Projections and components#

6 Projections#

To find the projection or component of a vector \(\vec A\) that lies along an axis, the dot product with one of the vector’s orthonormal base vectors is calculated. For example, to calculate the component along the x-axis the base vector \(\boldsymbol i\) is used;

\[\displaystyle \boldsymbol i\cdot \vec A = \boldsymbol i\cdot(a\boldsymbol i + b\boldsymbol j + c\boldsymbol k) = a\boldsymbol i\cdot\boldsymbol i = a. \tag{13}\]

This shows that only the \(x\) component is extracted and you can see how to obtain the \(b\) and \(c\) components using \(\boldsymbol j\) and \(\boldsymbol k\) instead of \(\boldsymbol i\). More usefully, since the dot product can be written as

\[\displaystyle \boldsymbol i \cdot\vec A=|\boldsymbol i||\vec A|\cos(\theta)=|\vec A|\cos(\theta)\]

then

\[\displaystyle a=|\vec A|\cos(\theta)\]

is the projection of the component of vector \(A\) along the \(x\)-axis, which is the same result as obtained by trigonometry. Recall that \(|\vec A |\) is the magnitude of \(\vec A\).

The projection of a vector \(\vec w\) onto another \(\vec v\), produces a new vector \(\vec P\), which is calculated in a similar way to the projection onto a base vector. The diagram figure 17 shows two vectors and their projection, \(\vec P\).

The projection of \(\vec w\) onto \(\vec v\) is made in three steps: the length of the projection is the size of the vector \(\vec w\) multiplied by the cosine of the angle between them, as in figure 3.

The procedure is

(a) Convert \(\vec v\) and \(\vec w\) into unit vectors (i.e. normalize them) and calculate their dot product, which is \(\cos(\theta)\).

(b) Multiply by the magnitude of \(\vec w\) to get the actual projection. This produces a scalar.

(c) Multiply by the unit vector of \(\vec v\). All this does is to make the projection vector lie in the direction of \(\vec v\).

Steps (a) and (b): the normalized dot product of the two vectors is \(\displaystyle \frac{\vec w \cdot \vec v}{|\vec w||\vec v|}\), where \(|\vec w|\) is the length of vector \(w\) and similarly for vector \(v\).

In step (c) multiplying by the length of \(\vec w\) and by the unit vector \(\vec v/|\vec v|\) produces the projection of \(\vec w\) onto \(\vec v\)

\[\displaystyle P_{\vec w\to \vec v}=\left(|\vec w|\frac{\vec w \cdot \vec v}{|\vec w||\vec v|}\right)\frac{\vec v}{|\vec v|} = (\vec w \cdot \vec v)\frac{\vec v}{|\vec v|^2} \tag{14}\]

The length of the projection is

\[\displaystyle L=\frac{|\vec w\cdot \vec v|}{|\vec v|}\tag{15}\]

and where the absolute values make the length positive.

You can see, perhaps, that the projection of \(\vec v\) onto \(\vec w\) is not the same as \(\vec w\) onto \(\vec v\). If the matrix-vector notation is used, then the projection of \(n\)-dimensional vectors onto one another can be worked out and this type of calculation is common in quantum mechanics.

Drawing

Figure 17. The projection of vector \(\vec w\) onto \(\vec v\). Even if \(\vec w\) and \(\vec v\) are separated, they can be translated to meet at one point O and the projection is unchanged. The projection is vector \(\vec P\).


(i) Work done#

Consider the work done, \(W\), on moving an object. This is force \(\times\) distance, but if the force is not applied in the direction that the object is moved, but at an angle \(\theta\), then only a component of the force is effective. The total work done is \(W = |F||d|\cos(\theta) = \vec F\cdot\vec d\), which is a scalar number. If force is given by the vector \(\vec F=\begin{bmatrix}5 & -3& 1\end{bmatrix}\) and the direction of motion by \(\vec d=\begin{bmatrix}2&3 &4\end{bmatrix}\), then the work done is,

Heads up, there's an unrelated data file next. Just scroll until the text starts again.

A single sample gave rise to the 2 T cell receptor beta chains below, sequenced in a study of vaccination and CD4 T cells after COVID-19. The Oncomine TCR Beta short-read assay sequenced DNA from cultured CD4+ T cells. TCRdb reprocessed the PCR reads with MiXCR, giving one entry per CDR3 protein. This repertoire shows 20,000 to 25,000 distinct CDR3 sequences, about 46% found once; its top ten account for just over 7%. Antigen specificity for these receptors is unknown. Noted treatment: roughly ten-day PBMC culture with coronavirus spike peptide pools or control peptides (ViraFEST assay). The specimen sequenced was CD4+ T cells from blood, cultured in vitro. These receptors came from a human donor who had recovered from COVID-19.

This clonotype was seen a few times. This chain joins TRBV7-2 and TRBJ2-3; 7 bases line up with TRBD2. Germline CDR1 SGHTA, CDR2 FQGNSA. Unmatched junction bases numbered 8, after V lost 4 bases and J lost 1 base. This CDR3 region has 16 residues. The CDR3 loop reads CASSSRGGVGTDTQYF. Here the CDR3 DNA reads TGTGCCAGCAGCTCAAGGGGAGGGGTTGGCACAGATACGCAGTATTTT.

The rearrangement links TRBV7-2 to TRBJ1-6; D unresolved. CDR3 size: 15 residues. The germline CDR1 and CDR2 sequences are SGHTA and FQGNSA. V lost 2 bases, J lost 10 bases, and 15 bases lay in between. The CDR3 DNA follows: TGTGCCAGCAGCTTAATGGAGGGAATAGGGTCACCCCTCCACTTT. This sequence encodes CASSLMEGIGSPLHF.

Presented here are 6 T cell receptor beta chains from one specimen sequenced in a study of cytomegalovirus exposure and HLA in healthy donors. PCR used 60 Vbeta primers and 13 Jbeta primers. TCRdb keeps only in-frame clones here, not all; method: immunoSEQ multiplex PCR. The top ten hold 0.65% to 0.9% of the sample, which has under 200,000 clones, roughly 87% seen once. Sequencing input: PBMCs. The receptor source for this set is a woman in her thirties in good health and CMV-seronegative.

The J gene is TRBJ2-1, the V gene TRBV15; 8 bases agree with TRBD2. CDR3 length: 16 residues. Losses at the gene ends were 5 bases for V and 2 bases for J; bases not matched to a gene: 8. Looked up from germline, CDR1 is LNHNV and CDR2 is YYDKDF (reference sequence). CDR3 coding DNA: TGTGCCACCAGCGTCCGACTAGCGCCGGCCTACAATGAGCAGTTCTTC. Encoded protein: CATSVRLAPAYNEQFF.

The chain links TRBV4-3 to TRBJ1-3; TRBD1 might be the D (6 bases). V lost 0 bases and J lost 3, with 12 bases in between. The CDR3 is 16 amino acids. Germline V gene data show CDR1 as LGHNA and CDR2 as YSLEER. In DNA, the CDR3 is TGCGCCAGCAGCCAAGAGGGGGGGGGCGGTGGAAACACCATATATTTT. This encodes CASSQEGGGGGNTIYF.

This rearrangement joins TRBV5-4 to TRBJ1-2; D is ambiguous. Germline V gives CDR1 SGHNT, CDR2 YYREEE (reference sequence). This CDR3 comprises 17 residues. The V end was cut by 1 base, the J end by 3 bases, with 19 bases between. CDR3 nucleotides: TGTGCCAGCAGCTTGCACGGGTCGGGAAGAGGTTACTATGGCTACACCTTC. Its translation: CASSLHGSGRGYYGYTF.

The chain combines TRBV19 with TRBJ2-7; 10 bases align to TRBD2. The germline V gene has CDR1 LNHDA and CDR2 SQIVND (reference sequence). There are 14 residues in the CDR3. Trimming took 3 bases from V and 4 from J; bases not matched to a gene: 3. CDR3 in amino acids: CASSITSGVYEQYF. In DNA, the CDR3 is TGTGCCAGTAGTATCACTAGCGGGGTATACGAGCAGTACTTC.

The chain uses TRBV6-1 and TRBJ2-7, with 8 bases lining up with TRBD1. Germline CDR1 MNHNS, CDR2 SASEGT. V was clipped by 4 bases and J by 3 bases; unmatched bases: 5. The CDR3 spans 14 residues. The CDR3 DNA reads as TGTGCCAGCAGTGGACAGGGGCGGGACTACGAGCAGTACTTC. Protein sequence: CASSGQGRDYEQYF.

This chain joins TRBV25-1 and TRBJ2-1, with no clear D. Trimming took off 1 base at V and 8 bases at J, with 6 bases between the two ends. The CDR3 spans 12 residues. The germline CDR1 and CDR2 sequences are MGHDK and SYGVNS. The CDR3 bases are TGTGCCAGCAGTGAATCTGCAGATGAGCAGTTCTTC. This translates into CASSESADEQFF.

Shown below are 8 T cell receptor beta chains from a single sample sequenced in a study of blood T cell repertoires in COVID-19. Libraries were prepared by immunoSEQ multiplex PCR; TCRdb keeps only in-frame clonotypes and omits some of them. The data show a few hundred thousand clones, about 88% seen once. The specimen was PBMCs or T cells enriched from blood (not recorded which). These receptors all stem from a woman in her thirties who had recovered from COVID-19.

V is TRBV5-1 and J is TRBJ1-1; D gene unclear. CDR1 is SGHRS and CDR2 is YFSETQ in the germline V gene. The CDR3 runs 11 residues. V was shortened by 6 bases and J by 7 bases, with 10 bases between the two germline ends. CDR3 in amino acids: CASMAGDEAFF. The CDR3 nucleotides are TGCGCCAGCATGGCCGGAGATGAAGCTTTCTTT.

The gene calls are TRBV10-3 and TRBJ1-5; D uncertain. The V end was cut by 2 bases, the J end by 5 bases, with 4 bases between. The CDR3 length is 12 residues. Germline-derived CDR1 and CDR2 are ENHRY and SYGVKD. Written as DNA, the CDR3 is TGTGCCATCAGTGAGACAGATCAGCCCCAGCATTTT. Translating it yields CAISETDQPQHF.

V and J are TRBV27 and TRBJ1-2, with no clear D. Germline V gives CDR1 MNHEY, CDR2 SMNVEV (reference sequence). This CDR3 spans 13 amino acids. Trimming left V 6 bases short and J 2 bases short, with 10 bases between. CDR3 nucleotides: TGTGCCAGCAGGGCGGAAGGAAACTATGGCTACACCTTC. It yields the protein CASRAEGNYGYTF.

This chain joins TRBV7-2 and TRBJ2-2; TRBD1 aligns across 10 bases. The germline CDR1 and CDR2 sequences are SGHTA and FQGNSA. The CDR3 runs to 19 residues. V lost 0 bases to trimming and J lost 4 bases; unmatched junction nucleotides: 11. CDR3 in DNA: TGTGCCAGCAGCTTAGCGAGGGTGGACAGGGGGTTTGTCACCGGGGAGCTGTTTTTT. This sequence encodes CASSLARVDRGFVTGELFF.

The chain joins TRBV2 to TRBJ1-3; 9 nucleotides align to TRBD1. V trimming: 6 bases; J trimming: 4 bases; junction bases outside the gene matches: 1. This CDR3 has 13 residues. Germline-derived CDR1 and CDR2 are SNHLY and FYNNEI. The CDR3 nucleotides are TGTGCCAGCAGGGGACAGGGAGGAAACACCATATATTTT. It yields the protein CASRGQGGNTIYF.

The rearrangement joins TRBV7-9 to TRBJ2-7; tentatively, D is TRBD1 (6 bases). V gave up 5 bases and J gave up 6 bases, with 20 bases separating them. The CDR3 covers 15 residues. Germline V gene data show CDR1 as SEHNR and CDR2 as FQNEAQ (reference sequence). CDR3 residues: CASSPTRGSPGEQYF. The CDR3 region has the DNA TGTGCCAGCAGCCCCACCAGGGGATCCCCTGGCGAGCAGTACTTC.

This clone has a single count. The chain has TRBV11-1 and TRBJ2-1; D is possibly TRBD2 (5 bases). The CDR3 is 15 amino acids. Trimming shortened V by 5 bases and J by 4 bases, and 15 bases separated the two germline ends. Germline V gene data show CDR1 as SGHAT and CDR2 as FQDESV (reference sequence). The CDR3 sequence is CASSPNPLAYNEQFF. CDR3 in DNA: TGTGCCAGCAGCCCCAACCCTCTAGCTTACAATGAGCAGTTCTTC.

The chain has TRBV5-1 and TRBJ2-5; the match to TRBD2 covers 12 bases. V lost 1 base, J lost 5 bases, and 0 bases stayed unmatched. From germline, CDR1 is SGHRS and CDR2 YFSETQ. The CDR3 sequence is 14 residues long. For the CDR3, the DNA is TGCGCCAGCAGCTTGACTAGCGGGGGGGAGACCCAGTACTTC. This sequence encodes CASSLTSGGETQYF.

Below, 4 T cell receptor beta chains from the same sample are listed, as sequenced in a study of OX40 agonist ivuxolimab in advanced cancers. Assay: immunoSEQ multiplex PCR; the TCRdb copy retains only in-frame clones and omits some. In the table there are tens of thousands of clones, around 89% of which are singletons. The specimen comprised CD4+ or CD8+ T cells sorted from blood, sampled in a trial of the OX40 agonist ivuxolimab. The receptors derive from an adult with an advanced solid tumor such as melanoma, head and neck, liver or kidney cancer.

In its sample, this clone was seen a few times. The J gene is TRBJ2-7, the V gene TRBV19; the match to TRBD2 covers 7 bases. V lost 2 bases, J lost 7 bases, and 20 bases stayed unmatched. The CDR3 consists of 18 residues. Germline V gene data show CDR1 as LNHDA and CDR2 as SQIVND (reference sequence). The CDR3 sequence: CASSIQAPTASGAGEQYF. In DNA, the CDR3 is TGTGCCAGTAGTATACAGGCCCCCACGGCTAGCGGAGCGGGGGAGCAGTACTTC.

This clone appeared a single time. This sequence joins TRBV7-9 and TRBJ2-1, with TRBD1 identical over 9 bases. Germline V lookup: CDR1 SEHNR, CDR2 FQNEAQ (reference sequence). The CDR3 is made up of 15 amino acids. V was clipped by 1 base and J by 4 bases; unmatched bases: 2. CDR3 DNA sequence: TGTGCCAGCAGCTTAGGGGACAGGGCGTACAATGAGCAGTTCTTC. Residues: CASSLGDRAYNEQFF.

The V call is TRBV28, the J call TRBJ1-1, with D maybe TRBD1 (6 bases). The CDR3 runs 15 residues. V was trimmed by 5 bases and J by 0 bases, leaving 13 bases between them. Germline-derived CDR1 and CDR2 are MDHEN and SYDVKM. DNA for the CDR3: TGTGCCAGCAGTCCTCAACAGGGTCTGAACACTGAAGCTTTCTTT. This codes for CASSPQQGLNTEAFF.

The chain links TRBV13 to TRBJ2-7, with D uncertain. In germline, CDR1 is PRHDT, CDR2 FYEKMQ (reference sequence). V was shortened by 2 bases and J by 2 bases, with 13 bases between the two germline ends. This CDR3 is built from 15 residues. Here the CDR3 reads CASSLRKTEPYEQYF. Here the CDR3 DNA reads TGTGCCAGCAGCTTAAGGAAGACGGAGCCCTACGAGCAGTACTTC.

\[\displaystyle W=\vec F\cdot \vec d = (5\boldsymbol i-3\boldsymbol j+\boldsymbol k)\cdot (2\boldsymbol i+3\boldsymbol j+4\boldsymbol k)=10-9+5 =5\]

In vector-matrix form this is \(\displaystyle W=\begin{bmatrix}5 & -3 & 1\end{bmatrix}\begin{bmatrix}2\\3\\4\end{bmatrix}=5\)

The same calculation, as a projection of the force onto the direction of motion, is the vector \(P\), equation 14,

\[\displaystyle (5\boldsymbol i-3\boldsymbol j+\boldsymbol k)\cdot (2\boldsymbol i+3\boldsymbol j+4\boldsymbol k) \frac{(2\boldsymbol i+3\boldsymbol j+4\boldsymbol k)}{4+9+16}=\frac{5}{29}(2\boldsymbol i+3\boldsymbol j+4\boldsymbol k)\]

where the dot product is a scalar. The magnitude of the projection is by eqn 15,

\[\displaystyle L= \big|(5\boldsymbol i-3\boldsymbol j+\boldsymbol k)\cdot (2\boldsymbol i+3\boldsymbol j+4\boldsymbol k)\big|\frac{1}{\sqrt{29}}=\frac{5}{\sqrt{29}}\]

To calculate the total work, this projected length has to be multiplied by the distance moved which is the length of vector \(\vec d = (2\boldsymbol i + 3\boldsymbol j + 4\boldsymbol k)\) which is \(\sqrt{29}\), therefore the work is \(5\) as calculated above.

If the vectors are greater than three dimensional then the \((\boldsymbol i, \boldsymbol j, \boldsymbol k)\) basis cannot be used and matrices are used instead. For example if \(\vec w=\begin{bmatrix}1& 3& 5& 7\end{bmatrix}\) and \(\vec v = \begin{bmatrix}2& 4& 6& 8\end{bmatrix} \) the projection of \(\vec w\) onto \(\vec v\) is still given by eqn 14.

The square of the magnitude

\[\begin{split}\displaystyle |\vec v|^2=|\vec v\cdot \vec v|= \begin{bmatrix}2&4&6&8\end{bmatrix}\begin{bmatrix}2\\4\\6\\8\end{bmatrix}=4+16+36+64=120\end{split}\]

The dot product \(\vec w\cdot \vec v=100\). Therefore the projection \(\vec P_{w\to v}=\begin{bmatrix}2& 4& 6& 8\end{bmatrix}(5/6)\) and the length o f the projection \(50/\sqrt{30}\). The projection of \(\vec v\) onto \(\vec w\) is \(\begin{bmatrix}1& 3& 5& 7\end{bmatrix}(25/21)\) with length \(50/\sqrt{21}\).

(ii) Distance on a sphere#

Calculating the distance from one point to another on the surface of a sphere is easily achieved using vectors. Figure 17a shows two points \(P\) ans \(Q\) are a distance \(d\) apart on the great circle which is the shortest path on the surface. The spherical polar angles are \(\theta\) the polar angles and \(\phi\) the azimuthal angle. If the distance \(d\) was on the Earth then a slightly different notation would be used because the latitude is the angle upwards from the equator in other words \(90-\theta\). The longitude is the angle from the \(x\) axis, (the azimuthal angle) and on earth the prime meridian is at zero longitude and passes through Greenwich in London.

To make the calculation simpler the points \(P,Q\) can be rotated as a pair so that \(P\) lies on the x-axis, the angle \(\phi\) is then the difference in longitude to point \(Q\). The second simplification is to define the radius of the sphere as unity. The distance can always be multiplied by the radius at the end of the calculation. In figure 17a (right) if the radius is \(1\) as drawn then \(d\) the arc length is numerically equal to \(\omega\), i.e. \(d=\omega\) because \(\omega/2\pi = d/2\pi R\) on a sphere of radius \(R\). The chord length \(c\) is clearly not the same as the arc length \(d\). The dot product,